Periodontist in Fort Lauderdale


Visiting the dentist twice per year for your basic dental cleaning is a practice with which nearly everyone is familiar. Certain factors in your hygiene regimen and/or your family health history may eventually lead to the need for a specialist. If your dental issues are well beneath the surface, your dentist may recommend you see a periodontist.

What is the definition of periodontist?

Formally, a periodontist is a highly trained dentist specializing in the treatment of periodontal disease and/or dental implants procedures. This translates to a dental professional who earns particular credentials for inspecting and treating gums and the bone structure throughout your mouth.

A periodontist is required for those in need of treatment for severe gum disease. Periodontists perform procedures such as extensive scaling (deep cleaning of teeth beneath the gumline), root surface debridement (any damaged tissues are removed from the teeth and gums), and root planning (when the root of the tooth requires cleaning or other dental attention). If you need to have a tooth replaced and you decide you want to keep your smile as natural as possible with dental implants, you will likely have a periodontist involved with the procedure which typically requires the implementation of a dental screw in your jawbone.

Seeing a Periodontist vs a Dentist

When you visit your dentist, you’re likely there for cleaning and a checkup similar to your annual examine with your family practitioner to make sure your body is in healthy working order. Your dentist cleans your teeth, x-rays your mouth, fills in cavities, extracts teeth, provides whitening services, implements crowns or bridges, and performs procedures for root canals, etc. Just as you would go to a specialist who is extensively trained for heart disease or neurological issues, you want to see a periodontist for certain dental issues which go beyond a regular dentist’s training.

If your dentist suspects you have developed severe gum disease, otherwise referred to as periodontitis, a periodontist will need to investigate your condition. Periodontitis affects both the gums and the bones beneath the gumline. A periodontist provides other services to include deep pocket cleanings, implant replacement, crown lengthening, hard tissue contouring, bone and gum grafting, etc.

When Should You See a Periodontist?

If you’re experiencing symptoms that include loose teeth, mouth pain, bleeding, or swollen gums, these might be the initial symptoms of periodontitis.

Periodontitis should be taken seriously as numerous medical professionals agree it can lead to other health concerns including diabetes, heart disease, cancer, and possibly Alzheimer’s. This severe form of gum disease occurs when bacteria begins to accumulate along the gumline and between teeth which makes for a warm, hard-to-reach hiding place. As bacteria grow, the result is gums receding from teeth which create more space to develop tartar and plaque. Once that bacteria advances below the gums, no amount of brushing and flossing can reach it. If left untreated, patients may require extracting the entire affected tooth or teeth.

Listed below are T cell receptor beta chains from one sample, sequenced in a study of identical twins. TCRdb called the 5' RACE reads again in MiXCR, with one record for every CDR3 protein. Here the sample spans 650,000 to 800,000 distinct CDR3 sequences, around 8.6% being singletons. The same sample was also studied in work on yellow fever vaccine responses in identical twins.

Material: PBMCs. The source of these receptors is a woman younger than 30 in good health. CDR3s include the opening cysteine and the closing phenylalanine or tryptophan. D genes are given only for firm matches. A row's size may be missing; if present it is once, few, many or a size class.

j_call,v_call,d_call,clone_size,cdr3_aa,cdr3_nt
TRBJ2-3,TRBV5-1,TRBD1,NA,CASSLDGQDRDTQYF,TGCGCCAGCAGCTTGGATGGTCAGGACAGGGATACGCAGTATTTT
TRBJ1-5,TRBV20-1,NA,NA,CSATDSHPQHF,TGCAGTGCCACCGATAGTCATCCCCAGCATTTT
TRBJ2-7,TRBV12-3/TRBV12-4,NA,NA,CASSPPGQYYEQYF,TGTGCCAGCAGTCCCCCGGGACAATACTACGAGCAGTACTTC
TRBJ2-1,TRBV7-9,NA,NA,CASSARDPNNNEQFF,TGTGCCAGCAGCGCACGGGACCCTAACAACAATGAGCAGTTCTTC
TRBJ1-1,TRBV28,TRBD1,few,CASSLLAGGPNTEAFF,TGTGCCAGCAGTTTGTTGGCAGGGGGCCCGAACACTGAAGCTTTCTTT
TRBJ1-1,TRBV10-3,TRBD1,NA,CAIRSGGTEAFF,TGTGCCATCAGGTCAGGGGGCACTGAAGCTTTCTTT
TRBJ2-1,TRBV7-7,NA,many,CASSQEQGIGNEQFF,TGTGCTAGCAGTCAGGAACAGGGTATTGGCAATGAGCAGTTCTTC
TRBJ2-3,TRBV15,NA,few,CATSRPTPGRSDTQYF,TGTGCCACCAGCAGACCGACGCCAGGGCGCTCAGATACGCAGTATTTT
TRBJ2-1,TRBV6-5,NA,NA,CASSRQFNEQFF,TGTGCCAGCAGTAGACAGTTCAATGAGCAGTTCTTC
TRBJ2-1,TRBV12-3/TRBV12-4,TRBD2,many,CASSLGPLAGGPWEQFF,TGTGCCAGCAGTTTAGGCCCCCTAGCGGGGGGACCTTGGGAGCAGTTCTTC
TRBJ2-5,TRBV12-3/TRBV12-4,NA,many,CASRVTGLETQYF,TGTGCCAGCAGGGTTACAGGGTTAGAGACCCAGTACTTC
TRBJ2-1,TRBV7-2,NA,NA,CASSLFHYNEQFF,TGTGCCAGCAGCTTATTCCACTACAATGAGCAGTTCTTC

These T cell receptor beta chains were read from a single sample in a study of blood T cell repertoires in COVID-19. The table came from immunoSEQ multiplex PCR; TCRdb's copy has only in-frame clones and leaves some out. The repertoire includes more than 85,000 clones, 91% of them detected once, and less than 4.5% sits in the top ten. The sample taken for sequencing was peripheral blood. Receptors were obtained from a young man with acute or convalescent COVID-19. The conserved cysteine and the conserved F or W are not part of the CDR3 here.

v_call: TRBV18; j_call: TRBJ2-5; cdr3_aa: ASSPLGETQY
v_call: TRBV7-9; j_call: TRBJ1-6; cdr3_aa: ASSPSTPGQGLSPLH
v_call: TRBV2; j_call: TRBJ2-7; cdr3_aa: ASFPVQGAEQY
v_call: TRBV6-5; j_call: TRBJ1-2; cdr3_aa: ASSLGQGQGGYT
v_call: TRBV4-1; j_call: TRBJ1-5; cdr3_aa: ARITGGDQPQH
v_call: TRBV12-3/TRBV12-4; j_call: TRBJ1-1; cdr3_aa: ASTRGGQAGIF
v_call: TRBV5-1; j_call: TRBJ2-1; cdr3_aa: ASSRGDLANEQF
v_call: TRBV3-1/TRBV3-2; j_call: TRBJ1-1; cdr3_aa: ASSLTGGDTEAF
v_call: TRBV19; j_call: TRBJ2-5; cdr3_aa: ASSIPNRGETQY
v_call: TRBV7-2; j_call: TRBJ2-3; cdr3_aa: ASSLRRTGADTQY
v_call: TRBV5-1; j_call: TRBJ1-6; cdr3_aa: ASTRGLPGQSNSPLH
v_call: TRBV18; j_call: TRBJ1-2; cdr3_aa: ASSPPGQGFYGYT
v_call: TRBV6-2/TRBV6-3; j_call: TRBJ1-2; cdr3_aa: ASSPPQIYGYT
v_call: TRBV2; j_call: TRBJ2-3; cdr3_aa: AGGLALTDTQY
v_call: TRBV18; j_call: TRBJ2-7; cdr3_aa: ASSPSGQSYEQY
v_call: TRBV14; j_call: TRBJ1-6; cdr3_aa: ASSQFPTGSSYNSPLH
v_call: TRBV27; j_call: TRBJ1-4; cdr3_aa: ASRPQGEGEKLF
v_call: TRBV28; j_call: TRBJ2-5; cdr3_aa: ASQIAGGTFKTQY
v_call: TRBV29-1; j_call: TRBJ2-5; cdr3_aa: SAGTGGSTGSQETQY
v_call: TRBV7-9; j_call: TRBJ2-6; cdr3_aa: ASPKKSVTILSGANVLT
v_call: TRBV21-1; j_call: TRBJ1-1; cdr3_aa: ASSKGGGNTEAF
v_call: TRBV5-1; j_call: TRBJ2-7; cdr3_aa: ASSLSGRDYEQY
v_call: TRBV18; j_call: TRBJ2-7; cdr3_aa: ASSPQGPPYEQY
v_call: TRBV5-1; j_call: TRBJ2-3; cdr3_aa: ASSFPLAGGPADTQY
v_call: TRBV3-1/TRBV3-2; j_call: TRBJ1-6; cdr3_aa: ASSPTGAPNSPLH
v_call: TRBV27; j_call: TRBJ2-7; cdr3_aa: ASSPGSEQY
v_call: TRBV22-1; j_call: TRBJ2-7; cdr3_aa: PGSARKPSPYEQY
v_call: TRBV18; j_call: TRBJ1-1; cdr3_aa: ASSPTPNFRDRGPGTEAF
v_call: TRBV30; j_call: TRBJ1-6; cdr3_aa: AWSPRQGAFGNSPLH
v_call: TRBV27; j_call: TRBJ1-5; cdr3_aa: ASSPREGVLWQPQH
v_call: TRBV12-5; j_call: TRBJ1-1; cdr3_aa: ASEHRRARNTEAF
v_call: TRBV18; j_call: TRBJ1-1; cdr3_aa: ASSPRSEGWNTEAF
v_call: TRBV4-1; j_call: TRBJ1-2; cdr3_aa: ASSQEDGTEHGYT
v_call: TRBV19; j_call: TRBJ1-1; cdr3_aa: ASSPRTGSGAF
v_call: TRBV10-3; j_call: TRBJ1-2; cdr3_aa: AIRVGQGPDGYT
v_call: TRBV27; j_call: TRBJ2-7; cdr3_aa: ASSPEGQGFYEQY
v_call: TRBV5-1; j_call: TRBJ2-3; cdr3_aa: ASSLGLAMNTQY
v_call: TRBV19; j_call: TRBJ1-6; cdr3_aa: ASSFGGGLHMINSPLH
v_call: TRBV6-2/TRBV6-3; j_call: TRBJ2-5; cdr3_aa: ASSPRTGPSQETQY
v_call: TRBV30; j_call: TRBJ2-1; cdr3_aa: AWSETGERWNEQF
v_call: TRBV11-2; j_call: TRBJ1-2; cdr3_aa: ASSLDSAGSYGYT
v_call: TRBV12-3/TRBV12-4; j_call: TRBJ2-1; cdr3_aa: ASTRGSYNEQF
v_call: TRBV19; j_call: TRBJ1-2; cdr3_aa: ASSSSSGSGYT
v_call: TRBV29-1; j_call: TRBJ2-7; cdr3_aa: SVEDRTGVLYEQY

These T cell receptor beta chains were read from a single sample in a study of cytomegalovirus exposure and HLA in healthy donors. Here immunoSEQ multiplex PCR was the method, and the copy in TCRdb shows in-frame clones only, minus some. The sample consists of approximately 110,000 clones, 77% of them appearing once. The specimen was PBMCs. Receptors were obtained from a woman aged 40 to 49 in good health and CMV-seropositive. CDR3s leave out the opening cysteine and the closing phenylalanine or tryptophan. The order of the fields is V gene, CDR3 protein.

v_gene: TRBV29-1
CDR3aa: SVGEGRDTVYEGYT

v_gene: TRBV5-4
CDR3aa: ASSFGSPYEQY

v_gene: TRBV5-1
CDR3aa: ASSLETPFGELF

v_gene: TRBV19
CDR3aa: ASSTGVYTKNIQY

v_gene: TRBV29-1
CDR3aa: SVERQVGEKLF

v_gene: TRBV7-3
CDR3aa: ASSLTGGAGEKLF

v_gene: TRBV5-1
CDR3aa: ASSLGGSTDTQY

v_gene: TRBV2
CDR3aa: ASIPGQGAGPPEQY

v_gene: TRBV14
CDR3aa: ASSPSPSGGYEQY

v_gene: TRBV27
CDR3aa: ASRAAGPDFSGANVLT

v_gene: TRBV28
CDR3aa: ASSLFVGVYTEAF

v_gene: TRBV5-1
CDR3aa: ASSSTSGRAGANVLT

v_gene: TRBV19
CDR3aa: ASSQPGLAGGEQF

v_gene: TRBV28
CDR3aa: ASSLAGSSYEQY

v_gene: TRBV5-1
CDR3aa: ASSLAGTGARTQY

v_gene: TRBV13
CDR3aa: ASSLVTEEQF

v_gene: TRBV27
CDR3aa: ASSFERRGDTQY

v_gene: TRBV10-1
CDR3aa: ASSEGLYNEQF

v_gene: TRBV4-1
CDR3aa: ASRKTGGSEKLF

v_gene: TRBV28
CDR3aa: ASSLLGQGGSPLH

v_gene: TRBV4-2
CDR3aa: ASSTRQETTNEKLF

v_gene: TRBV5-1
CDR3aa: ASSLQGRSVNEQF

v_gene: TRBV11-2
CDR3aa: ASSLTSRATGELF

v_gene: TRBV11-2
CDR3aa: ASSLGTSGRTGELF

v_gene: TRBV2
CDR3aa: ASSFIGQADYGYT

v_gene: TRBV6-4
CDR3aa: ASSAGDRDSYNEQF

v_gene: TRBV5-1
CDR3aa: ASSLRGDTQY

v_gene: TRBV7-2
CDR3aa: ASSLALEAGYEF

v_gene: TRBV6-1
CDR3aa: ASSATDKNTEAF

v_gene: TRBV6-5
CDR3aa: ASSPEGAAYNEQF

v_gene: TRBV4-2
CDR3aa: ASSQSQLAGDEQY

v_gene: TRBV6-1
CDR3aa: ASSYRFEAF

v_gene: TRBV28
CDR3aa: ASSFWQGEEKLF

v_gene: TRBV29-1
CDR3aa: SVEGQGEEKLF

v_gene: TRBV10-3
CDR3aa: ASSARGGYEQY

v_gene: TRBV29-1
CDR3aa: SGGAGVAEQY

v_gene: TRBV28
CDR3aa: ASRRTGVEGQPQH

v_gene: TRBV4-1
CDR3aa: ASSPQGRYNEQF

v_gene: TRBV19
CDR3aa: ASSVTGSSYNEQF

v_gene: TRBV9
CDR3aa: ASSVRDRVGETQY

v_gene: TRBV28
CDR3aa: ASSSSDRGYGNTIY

Prevention is the best method for treating any health problem, and periodontitis is no different. Aside from following the recommendations of your dentist, you should see a periodontist if you exhibit the following early signs of severe gum disease:

  • Chronic bad breath or consistent sour taste in the mouth (caused by bacteria emissions)
  • Noticeably receding gums or deep pockets between teeth
  • Pain while eating (caused by bacterial infection in the root of the tooth)
  • Sensitivity to cold and hot temperatures (due to root exposure near the receding gumline)
  • Red, swollen, and/or bleeding gums while flossing or brushing
  • Shifting and/or loose teeth
  • Noticeable changes in bite pattern
  • Family history of periodontitis
  • You have diabetes (bacteria responsible for gum disease are particularly drawn to sugar)
  • You have/had a smoking habit (inhibits circulation of oxygen and nutrients to gums)
  • You are at least 30 years old and have never seen a periodontist for evaluation

Is there a periodontist near me in Fort Lauderdale?

If you suspect you need to visit a periodontist in Fort Lauderdale, you’ll find very few that have the exemplary dental experience and credentials of Board Certified periodontist, Dr. Christopher Drennen.

Dr. Drennen demonstrated leadership and excellent performance during his training at the Nova Southeastern University College of Dental Medicine for dentistry, periodontology, and dental implant surgery. Following the publication of his research on dental implants, he has gone on to lecture at the Florida Association of Periodontists (FAP) meeting due to his recognized authority on periodontology within this specialized community. He is a member of the Florida Dental Association (FDA), the South Florida District Dental Association, and the American Dental Association (ADA).

Florida Smiles Dental has a Top-Rated Periodontist on Staff in Fort Lauderdale

If you’d like to visit Dr. Christopher Drennen, he is located inFort Lauderdale at Florida Smiles Dental, a 5-star rated dental healthcare facility at 255 SE 14th Street, #1a. Florida Smiles Dental is also located in Lighthouse Point, near Pompano, at 2211 N.E. 36th Street, #201.

Click here to request an appointment or call Dr. Drennen’s office directly at (954)504-9758.



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